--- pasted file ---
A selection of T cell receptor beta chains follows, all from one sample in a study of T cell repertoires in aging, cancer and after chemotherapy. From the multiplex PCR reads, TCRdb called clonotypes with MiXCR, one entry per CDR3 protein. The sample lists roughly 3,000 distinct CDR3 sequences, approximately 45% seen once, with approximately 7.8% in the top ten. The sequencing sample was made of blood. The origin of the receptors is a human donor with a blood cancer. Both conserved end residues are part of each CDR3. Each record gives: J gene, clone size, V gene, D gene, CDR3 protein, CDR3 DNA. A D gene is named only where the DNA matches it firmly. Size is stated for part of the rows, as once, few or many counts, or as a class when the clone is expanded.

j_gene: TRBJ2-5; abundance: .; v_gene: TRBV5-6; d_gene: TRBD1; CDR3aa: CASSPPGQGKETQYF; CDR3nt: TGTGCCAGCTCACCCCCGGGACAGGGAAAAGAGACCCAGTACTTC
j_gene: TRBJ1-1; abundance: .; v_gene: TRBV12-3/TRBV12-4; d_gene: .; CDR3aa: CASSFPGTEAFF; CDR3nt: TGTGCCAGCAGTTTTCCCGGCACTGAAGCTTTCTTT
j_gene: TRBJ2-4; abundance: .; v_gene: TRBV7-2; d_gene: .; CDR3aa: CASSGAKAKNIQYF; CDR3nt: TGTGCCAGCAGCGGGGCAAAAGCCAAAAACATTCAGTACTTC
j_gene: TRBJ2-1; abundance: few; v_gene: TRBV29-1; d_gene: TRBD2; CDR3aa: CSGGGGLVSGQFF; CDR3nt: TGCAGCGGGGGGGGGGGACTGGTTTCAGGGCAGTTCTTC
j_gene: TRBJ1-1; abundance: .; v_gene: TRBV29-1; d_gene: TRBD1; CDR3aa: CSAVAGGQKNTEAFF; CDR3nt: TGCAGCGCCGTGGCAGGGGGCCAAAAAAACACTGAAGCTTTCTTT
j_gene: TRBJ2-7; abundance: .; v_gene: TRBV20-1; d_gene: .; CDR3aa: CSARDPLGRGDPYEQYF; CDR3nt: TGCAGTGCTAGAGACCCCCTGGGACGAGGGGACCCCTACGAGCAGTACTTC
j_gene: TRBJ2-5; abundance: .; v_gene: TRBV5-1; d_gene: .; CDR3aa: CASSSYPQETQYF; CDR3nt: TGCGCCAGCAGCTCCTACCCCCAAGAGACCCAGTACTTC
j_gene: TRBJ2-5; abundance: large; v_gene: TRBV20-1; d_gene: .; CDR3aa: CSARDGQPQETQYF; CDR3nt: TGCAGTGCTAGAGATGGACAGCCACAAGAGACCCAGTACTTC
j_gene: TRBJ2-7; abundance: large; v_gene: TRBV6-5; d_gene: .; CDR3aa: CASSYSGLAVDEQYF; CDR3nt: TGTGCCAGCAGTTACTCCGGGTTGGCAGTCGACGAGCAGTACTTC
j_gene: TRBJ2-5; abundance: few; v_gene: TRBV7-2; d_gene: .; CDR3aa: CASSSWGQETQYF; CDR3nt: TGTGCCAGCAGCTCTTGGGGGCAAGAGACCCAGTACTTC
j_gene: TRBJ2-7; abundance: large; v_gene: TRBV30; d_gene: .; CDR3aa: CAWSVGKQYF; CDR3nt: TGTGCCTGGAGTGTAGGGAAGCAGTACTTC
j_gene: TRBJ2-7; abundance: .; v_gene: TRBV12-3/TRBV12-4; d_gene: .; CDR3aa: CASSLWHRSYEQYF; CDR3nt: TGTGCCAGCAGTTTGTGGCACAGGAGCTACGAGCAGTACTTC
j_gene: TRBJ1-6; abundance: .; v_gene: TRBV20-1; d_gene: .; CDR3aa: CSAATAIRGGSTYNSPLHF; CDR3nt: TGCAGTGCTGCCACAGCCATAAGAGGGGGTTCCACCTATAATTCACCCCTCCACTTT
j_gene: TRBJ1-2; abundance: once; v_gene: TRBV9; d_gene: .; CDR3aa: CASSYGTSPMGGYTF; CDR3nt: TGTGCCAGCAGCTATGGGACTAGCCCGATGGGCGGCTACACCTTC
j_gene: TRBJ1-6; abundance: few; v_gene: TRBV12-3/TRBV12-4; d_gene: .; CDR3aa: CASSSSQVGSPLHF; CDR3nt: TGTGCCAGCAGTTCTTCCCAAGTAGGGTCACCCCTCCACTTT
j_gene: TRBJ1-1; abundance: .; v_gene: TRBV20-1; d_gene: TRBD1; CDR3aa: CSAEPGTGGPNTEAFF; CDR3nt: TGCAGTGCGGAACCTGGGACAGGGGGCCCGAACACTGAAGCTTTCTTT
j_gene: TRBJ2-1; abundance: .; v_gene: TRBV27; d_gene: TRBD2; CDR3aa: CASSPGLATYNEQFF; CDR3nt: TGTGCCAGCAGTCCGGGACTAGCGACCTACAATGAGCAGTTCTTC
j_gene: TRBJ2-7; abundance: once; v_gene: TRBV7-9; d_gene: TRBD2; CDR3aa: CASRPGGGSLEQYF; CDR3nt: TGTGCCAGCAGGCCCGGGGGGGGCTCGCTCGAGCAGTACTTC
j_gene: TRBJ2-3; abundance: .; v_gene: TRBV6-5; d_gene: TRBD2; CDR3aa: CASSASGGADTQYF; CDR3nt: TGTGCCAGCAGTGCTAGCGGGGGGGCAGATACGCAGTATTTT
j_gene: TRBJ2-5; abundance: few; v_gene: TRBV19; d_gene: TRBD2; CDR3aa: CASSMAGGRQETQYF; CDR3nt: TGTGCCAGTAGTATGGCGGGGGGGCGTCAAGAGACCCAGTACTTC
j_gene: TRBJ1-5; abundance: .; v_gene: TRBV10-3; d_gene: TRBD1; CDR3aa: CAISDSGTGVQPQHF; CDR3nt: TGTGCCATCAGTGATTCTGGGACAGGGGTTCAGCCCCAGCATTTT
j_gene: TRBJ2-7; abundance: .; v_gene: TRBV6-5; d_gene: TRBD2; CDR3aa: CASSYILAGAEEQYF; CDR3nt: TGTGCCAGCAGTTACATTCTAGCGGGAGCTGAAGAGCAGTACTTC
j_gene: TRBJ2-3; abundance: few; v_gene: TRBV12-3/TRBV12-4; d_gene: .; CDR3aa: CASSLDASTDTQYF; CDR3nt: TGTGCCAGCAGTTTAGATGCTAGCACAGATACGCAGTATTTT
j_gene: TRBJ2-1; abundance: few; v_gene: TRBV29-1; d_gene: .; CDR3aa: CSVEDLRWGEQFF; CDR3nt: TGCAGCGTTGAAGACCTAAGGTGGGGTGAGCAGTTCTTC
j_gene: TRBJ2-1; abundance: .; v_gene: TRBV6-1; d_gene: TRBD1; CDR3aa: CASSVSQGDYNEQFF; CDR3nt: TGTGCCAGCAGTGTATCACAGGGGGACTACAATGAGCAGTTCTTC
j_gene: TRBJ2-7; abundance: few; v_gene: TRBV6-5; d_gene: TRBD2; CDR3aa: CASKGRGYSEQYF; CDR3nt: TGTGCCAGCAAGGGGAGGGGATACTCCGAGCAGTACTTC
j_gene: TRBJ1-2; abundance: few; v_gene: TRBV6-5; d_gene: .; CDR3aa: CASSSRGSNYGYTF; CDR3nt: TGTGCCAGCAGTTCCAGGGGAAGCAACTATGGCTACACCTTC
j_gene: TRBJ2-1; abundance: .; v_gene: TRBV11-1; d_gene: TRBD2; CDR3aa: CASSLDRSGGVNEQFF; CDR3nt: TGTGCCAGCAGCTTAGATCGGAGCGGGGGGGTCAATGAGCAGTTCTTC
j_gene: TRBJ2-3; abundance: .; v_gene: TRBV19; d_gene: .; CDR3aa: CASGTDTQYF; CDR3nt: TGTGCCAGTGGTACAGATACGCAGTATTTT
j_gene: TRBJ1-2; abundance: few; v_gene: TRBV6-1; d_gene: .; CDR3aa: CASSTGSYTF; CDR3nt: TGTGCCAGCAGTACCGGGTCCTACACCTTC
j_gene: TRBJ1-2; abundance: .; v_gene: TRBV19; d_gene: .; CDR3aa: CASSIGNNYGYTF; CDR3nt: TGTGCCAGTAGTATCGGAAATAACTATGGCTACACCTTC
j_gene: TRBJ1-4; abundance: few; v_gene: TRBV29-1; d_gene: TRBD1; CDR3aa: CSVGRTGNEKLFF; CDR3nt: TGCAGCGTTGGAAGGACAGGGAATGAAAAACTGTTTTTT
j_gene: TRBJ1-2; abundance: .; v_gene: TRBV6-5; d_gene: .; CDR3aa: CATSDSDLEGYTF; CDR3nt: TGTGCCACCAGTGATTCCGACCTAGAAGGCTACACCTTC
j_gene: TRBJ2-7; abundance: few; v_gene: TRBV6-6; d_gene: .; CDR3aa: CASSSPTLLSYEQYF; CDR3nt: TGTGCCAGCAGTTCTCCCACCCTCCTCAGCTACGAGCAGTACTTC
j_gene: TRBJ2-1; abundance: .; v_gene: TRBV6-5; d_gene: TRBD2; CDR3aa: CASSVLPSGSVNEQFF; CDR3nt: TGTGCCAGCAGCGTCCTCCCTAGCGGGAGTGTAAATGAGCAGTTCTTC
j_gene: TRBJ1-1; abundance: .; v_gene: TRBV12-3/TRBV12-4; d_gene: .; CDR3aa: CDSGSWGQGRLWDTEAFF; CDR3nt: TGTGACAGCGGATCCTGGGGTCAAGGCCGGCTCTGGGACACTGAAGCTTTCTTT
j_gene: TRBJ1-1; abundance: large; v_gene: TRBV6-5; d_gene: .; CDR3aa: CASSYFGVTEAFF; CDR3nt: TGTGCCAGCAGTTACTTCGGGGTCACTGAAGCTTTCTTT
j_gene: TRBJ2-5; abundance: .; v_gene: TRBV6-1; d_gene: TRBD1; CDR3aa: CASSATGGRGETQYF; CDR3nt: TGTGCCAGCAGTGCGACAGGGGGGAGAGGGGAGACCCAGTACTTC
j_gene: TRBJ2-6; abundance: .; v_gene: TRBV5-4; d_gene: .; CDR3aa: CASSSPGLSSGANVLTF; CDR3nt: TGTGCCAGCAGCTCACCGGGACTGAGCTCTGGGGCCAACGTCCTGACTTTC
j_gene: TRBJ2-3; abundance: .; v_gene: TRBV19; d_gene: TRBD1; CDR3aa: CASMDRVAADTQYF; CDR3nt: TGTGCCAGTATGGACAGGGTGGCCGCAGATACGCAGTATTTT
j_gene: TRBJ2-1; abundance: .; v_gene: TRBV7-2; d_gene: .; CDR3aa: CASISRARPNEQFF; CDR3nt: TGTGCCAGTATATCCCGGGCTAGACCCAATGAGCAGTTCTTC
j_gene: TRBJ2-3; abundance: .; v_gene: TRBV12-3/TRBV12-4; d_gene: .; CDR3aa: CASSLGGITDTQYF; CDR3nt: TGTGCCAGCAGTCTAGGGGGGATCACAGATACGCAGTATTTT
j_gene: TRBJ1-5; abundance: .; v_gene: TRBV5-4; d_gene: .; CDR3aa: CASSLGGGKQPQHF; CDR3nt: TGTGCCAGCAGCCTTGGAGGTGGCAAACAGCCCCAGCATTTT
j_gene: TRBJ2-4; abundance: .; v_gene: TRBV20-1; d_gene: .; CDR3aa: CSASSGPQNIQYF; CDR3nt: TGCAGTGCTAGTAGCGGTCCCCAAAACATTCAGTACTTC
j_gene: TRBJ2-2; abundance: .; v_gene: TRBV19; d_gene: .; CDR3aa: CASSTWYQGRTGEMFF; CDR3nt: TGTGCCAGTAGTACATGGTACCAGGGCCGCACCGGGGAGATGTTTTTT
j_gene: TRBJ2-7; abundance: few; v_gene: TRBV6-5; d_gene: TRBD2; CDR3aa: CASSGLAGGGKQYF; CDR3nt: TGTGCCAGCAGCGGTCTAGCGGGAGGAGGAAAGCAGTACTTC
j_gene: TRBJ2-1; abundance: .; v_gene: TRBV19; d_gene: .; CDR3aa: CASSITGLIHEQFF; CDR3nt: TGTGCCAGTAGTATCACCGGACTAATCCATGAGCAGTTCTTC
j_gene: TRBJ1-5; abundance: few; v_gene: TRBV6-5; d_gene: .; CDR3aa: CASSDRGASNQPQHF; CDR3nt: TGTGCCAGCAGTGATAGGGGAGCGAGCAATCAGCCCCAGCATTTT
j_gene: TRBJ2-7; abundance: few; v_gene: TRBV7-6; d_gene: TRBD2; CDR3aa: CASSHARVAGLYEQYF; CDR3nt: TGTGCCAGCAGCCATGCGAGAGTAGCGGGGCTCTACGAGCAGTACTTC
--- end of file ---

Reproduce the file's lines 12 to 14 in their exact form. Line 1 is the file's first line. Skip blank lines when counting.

j_gene: TRBJ2-7; abundance: large; v_gene: TRBV30; d_gene: .; CDR3aa: CAWSVGKQYF; CDR3nt: TGTGCCTGGAGTGTAGGGAAGCAGTACTTC
j_gene: TRBJ2-7; abundance: .; v_gene: TRBV12-3/TRBV12-4; d_gene: .; CDR3aa: CASSLWHRSYEQYF; CDR3nt: TGTGCCAGCAGTTTGTGGCACAGGAGCTACGAGCAGTACTTC
j_gene: TRBJ1-6; abundance: .; v_gene: TRBV20-1; d_gene: .; CDR3aa: CSAATAIRGGSTYNSPLHF; CDR3nt: TGCAGTGCTGCCACAGCCATAAGAGGGGGTTCCACCTATAATTCACCCCTCCACTTT